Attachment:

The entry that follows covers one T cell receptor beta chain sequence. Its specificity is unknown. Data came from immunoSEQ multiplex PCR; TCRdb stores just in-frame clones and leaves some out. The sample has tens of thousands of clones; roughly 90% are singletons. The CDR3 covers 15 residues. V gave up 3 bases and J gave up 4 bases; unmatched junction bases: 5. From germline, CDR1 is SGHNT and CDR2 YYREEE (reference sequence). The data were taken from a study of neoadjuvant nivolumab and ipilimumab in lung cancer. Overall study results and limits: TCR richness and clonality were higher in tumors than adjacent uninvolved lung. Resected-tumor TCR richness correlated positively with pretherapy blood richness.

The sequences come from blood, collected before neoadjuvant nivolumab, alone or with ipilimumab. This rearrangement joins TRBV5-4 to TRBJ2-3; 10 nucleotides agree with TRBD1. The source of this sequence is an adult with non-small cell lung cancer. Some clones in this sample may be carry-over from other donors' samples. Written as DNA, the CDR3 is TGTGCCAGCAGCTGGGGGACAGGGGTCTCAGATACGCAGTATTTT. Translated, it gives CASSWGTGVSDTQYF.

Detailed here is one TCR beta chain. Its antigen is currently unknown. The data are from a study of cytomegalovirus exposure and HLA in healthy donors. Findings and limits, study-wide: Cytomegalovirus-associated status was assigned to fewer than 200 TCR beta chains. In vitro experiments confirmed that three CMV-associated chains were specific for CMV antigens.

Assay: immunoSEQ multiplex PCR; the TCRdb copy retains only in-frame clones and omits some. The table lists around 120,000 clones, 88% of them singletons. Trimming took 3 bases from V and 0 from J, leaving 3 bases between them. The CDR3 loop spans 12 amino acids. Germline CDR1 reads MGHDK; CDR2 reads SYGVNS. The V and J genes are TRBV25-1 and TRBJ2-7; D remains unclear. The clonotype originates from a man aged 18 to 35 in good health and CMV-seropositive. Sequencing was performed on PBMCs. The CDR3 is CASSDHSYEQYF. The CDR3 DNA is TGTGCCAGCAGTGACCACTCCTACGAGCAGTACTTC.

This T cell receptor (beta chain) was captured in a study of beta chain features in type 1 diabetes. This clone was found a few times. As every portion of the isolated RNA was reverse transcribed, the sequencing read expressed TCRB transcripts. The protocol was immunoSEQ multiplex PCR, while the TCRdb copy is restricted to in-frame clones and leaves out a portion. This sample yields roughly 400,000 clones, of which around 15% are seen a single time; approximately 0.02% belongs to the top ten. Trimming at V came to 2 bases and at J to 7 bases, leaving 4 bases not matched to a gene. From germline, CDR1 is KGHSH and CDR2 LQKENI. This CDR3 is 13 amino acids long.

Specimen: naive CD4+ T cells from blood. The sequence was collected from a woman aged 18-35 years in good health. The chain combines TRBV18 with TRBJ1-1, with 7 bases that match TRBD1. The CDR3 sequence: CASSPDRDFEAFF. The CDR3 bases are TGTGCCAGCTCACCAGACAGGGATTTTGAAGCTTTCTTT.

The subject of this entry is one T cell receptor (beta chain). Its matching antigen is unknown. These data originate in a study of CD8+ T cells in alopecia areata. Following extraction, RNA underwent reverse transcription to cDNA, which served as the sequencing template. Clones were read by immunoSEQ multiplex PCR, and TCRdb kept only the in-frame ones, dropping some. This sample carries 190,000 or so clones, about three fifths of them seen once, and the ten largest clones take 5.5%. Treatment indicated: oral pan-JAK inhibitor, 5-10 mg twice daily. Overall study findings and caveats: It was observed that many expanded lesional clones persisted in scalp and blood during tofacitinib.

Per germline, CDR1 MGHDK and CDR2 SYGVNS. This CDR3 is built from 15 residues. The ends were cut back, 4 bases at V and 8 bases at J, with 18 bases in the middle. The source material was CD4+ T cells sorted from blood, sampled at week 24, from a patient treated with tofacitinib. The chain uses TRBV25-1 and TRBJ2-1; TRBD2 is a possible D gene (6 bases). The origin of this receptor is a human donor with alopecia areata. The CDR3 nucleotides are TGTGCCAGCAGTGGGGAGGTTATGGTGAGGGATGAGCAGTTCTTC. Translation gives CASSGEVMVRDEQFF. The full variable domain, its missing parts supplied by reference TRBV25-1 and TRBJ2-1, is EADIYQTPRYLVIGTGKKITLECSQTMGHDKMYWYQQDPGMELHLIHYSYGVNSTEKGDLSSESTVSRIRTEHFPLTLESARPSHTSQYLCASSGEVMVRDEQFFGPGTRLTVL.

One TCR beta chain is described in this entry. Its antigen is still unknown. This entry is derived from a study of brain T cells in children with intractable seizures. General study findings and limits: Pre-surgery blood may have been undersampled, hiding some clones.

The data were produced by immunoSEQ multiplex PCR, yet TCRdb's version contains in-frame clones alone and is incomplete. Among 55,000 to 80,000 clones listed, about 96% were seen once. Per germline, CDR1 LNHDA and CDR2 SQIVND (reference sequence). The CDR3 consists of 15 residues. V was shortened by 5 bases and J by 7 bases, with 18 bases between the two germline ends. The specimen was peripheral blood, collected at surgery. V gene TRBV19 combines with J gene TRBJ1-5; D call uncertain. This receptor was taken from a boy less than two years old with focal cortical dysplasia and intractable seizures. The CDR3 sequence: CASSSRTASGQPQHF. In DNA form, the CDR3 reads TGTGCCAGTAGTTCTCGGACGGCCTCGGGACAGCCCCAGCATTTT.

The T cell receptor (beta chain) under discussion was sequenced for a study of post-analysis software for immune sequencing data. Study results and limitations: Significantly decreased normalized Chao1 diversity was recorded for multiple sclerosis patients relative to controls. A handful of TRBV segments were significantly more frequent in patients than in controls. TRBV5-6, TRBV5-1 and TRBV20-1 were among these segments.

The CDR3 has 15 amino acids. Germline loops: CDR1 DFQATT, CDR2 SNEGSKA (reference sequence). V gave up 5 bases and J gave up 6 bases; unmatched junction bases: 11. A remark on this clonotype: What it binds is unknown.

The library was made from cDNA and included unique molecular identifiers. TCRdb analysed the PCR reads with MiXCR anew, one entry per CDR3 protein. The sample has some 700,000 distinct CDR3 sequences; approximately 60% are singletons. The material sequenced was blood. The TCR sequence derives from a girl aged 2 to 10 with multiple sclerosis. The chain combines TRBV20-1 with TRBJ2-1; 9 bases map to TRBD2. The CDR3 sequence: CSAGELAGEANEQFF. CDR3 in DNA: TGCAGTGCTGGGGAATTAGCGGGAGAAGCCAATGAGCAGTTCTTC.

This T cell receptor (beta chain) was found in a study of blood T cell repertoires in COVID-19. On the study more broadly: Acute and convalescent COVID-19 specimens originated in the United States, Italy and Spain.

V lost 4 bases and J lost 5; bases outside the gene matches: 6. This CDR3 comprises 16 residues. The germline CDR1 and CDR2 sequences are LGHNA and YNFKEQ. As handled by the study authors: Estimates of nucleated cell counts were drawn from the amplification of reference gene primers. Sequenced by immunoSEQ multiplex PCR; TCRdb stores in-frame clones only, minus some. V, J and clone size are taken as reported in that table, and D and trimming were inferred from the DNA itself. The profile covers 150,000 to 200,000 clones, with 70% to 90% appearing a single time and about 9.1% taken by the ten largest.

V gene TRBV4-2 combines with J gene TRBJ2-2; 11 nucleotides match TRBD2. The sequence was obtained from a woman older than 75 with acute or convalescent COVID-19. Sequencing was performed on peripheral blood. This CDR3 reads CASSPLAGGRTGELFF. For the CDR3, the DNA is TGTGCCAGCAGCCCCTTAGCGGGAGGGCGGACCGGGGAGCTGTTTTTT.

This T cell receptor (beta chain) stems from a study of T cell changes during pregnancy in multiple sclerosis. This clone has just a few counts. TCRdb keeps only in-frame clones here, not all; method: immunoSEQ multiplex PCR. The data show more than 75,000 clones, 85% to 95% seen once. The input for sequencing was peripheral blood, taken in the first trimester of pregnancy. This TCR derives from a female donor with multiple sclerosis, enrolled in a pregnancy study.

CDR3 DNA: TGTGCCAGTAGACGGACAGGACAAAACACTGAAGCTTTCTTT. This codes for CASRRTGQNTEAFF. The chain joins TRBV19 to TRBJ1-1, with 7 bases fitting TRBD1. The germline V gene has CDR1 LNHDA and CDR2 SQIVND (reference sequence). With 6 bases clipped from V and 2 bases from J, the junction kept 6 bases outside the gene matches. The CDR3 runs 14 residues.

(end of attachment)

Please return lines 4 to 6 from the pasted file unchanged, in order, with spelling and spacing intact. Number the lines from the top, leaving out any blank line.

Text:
Assay: immunoSEQ multiplex PCR; the TCRdb copy retains only in-frame clones and omits some. The table lists around 120,000 clones, 88% of them singletons. Trimming took 3 bases from V and 0 from J, leaving 3 bases between them. The CDR3 loop spans 12 amino acids. Germline CDR1 reads MGHDK; CDR2 reads SYGVNS. The V and J genes are TRBV25-1 and TRBJ2-7; D remains unclear. The clonotype originates from a man aged 18 to 35 in good health and CMV-seropositive. Sequencing was performed on PBMCs. The CDR3 is CASSDHSYEQYF. The CDR3 DNA is TGTGCCAGCAGTGACCACTCCTACGAGCAGTACTTC.

This T cell receptor (beta chain) was captured in a study of beta chain features in type 1 diabetes. This clone was found a few times. As every portion of the isolated RNA was reverse transcribed, the sequencing read expressed TCRB transcripts. The protocol was immunoSEQ multiplex PCR, while the TCRdb copy is restricted to in-frame clones and leaves out a portion. This sample yields roughly 400,000 clones, of which around 15% are seen a single time; approximately 0.02% belongs to the top ten. Trimming at V came to 2 bases and at J to 7 bases, leaving 4 bases not matched to a gene. From germline, CDR1 is KGHSH and CDR2 LQKENI. This CDR3 is 13 amino acids long.

Specimen: naive CD4+ T cells from blood. The sequence was collected from a woman aged 18-35 years in good health. The chain combines TRBV18 with TRBJ1-1, with 7 bases that match TRBD1. The CDR3 sequence: CASSPDRDFEAFF. The CDR3 bases are TGTGCCAGCTCACCAGACAGGGATTTTGAAGCTTTCTTT.